Jute vs. Burlap

By Jaxson

  • Jute

    Jute is a long, soft, shiny vegetable fiber that can be spun into coarse, strong threads. It is produced primarily from plants in the genus Corchorus, which was once classified with the family Tiliaceae, and more recently with Malvaceae. The primary source of the fiber is Corchorus olitorius, but it is considered inferior to Corchorus capsularis. “Jute” is the name of the plant or fiber used to make burlap, hessian or gunny cloth.

    Jute is one of the most affordable natural fibers, and second only to cotton in the amount produced and variety of uses. Jute fibers are composed primarily of the plant materials cellulose and lignin. It falls into the bast fiber category (fiber collected from bast, the phloem of the plant, sometimes called the “skin”) along with kenaf, industrial hemp, flax (linen), ramie, etc. The industrial term for jute fiber is raw jute. The fibers are off-white to brown, and 1–4 metres (3–13 feet) long. Jute is also called the golden fiber for its color and high cash value.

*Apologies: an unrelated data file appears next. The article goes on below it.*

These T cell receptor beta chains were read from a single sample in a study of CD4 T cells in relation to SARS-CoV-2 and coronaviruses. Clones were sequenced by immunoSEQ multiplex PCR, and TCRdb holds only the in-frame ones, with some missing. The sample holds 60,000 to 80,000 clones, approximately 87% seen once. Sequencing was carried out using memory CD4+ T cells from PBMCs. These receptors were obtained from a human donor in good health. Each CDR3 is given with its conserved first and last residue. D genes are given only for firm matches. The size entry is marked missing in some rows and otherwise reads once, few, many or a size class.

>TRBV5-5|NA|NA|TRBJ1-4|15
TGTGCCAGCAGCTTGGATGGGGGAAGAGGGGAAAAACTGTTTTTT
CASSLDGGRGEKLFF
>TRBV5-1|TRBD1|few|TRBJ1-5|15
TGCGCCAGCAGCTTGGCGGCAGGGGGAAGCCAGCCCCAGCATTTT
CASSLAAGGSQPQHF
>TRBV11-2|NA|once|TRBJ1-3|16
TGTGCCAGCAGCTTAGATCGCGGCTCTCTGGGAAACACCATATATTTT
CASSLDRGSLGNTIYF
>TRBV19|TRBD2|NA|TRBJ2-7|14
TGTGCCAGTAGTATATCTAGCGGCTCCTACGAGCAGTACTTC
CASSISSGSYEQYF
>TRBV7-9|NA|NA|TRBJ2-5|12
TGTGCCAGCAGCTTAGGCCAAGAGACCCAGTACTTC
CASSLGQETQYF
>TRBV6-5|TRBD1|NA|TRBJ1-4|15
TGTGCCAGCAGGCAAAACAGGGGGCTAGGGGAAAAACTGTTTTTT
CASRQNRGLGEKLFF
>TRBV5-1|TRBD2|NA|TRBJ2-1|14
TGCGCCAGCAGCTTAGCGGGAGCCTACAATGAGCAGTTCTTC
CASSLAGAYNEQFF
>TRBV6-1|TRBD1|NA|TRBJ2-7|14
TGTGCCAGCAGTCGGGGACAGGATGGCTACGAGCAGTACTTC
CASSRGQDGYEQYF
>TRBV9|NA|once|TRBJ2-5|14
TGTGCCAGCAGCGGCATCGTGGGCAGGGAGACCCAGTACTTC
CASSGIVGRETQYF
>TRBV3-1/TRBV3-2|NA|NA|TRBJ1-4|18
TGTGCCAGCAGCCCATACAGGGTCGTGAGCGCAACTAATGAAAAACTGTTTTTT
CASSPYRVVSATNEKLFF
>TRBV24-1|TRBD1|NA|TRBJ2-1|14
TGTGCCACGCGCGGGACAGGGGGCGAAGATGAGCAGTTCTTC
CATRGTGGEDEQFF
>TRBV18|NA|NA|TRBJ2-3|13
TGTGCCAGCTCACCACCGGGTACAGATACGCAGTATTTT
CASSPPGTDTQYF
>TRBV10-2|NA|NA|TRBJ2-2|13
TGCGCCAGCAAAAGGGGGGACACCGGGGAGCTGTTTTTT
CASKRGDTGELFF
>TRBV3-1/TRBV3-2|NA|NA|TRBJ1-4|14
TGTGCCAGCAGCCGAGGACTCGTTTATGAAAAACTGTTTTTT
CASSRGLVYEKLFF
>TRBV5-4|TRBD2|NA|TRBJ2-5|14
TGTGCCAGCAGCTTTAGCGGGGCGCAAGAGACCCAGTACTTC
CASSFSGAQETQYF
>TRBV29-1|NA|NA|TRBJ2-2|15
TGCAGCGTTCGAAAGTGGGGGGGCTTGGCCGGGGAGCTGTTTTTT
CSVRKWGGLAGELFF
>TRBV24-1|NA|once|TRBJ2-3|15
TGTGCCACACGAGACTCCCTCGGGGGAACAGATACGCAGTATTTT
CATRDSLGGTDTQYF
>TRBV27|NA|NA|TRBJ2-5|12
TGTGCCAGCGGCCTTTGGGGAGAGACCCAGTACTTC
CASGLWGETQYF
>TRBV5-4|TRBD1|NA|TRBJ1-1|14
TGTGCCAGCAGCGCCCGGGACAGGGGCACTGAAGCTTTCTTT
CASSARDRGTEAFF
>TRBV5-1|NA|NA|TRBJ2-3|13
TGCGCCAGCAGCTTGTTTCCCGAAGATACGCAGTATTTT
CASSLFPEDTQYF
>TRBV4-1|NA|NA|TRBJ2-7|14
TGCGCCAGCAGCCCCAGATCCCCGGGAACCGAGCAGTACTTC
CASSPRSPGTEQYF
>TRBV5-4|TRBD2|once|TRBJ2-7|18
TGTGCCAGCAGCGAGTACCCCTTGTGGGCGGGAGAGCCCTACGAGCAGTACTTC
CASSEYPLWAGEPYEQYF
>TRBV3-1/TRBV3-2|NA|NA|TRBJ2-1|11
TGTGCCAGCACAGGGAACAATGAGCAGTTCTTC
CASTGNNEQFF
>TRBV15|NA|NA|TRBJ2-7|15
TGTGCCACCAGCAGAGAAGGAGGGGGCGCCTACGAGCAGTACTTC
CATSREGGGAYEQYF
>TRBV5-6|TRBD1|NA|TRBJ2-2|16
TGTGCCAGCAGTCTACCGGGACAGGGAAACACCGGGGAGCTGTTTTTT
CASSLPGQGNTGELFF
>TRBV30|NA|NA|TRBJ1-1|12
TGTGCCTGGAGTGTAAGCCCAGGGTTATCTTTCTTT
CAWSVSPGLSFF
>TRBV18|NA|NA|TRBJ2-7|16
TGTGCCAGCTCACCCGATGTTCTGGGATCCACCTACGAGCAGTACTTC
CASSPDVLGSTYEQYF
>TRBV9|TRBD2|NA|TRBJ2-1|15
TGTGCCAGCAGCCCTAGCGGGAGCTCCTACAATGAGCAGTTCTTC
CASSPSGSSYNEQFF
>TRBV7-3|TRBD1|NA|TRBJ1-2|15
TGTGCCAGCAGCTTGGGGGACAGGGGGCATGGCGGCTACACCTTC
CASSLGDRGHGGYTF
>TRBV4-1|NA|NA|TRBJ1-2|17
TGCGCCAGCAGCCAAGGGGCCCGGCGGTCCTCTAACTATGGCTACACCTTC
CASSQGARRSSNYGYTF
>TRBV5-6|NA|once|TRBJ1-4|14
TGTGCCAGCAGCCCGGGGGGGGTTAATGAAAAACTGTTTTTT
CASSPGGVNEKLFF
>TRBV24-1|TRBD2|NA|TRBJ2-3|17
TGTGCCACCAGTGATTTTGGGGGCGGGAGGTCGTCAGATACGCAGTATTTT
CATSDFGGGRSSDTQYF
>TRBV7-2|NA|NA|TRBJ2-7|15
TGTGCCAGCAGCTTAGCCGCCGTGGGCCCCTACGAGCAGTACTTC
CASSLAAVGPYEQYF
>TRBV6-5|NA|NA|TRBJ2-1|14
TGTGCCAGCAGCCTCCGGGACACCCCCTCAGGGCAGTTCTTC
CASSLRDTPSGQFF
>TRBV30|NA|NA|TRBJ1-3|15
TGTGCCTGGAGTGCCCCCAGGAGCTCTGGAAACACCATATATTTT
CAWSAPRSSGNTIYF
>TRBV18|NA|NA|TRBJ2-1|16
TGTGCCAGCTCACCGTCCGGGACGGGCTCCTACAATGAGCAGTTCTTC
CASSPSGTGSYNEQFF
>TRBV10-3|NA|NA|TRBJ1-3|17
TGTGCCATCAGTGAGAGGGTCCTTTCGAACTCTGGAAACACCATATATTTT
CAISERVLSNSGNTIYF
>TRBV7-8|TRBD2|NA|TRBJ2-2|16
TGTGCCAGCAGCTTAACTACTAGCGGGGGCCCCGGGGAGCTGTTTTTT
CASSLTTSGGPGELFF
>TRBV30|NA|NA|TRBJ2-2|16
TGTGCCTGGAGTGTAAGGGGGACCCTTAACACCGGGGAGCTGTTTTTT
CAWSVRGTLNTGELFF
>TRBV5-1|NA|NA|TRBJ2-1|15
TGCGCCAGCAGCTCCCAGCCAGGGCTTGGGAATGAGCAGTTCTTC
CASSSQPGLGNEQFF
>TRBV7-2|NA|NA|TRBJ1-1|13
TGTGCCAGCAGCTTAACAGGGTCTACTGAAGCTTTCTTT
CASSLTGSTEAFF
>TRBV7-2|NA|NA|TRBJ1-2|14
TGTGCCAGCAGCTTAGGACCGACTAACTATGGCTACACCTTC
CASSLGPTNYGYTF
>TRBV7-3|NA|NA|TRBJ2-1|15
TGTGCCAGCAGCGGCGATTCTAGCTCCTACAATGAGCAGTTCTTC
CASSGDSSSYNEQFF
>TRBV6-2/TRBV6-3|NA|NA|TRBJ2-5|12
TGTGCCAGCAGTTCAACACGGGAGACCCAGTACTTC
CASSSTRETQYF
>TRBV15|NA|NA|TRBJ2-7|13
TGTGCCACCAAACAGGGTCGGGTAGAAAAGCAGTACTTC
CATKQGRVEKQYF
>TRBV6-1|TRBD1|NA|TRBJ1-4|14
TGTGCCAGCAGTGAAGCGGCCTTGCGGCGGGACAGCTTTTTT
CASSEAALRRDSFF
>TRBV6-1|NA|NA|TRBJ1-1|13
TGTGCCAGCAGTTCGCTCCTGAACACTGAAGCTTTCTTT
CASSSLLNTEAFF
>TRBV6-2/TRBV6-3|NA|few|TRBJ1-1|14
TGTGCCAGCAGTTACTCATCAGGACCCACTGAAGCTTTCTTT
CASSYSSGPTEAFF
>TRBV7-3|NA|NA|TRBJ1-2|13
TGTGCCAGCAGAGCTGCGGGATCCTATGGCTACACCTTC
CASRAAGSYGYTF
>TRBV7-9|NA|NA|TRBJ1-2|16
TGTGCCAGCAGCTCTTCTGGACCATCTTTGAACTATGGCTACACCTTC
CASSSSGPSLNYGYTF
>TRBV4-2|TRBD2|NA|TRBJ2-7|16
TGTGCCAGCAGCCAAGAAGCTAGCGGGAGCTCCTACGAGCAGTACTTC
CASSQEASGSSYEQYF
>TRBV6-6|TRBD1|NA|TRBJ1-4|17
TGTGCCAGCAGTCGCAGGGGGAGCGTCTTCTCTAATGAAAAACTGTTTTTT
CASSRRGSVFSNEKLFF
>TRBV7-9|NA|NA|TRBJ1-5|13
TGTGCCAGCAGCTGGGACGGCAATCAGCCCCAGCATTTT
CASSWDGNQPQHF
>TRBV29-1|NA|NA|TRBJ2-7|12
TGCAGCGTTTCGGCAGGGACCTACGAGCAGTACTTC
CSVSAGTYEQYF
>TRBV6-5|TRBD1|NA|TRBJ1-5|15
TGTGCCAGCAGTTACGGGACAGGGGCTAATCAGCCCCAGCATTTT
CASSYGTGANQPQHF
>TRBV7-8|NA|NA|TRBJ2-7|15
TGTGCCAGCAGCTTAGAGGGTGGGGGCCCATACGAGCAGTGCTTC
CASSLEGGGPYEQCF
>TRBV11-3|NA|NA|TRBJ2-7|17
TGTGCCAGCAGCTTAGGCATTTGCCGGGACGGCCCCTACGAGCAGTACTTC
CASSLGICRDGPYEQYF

• Jute (noun)

    The coarse, strong fiber of the East Indian plant, ver=161115, used to make mats, paper, gunny cloth etc.

  • Jute (noun)

    The plants from which this fibre is obtained.

  • Burlap (noun)

    A very strong, coarse cloth, made from jute, flax{{,}} or hemp, and used to make sacks etc.

  • Jute (noun)

    a member of a Germanic people that (according to Bede) joined the Angles and Saxons in invading Britain in the 5th century, settling in a region including Kent and the Isle of Wight. They may have come from Jutland.

  • Burlap (noun)

    coarse canvas woven from jute, hemp, or a similar fibre, used especially for sacking

    “a burlap sack”

  • Burlap (noun)

    lighter material of a kind similar to burlap, used in dressmaking and furnishing

    “a burlap shirt”

    “fabrics ranging from hessians to burlaps”

Oxford Dictionary

Leave a Comment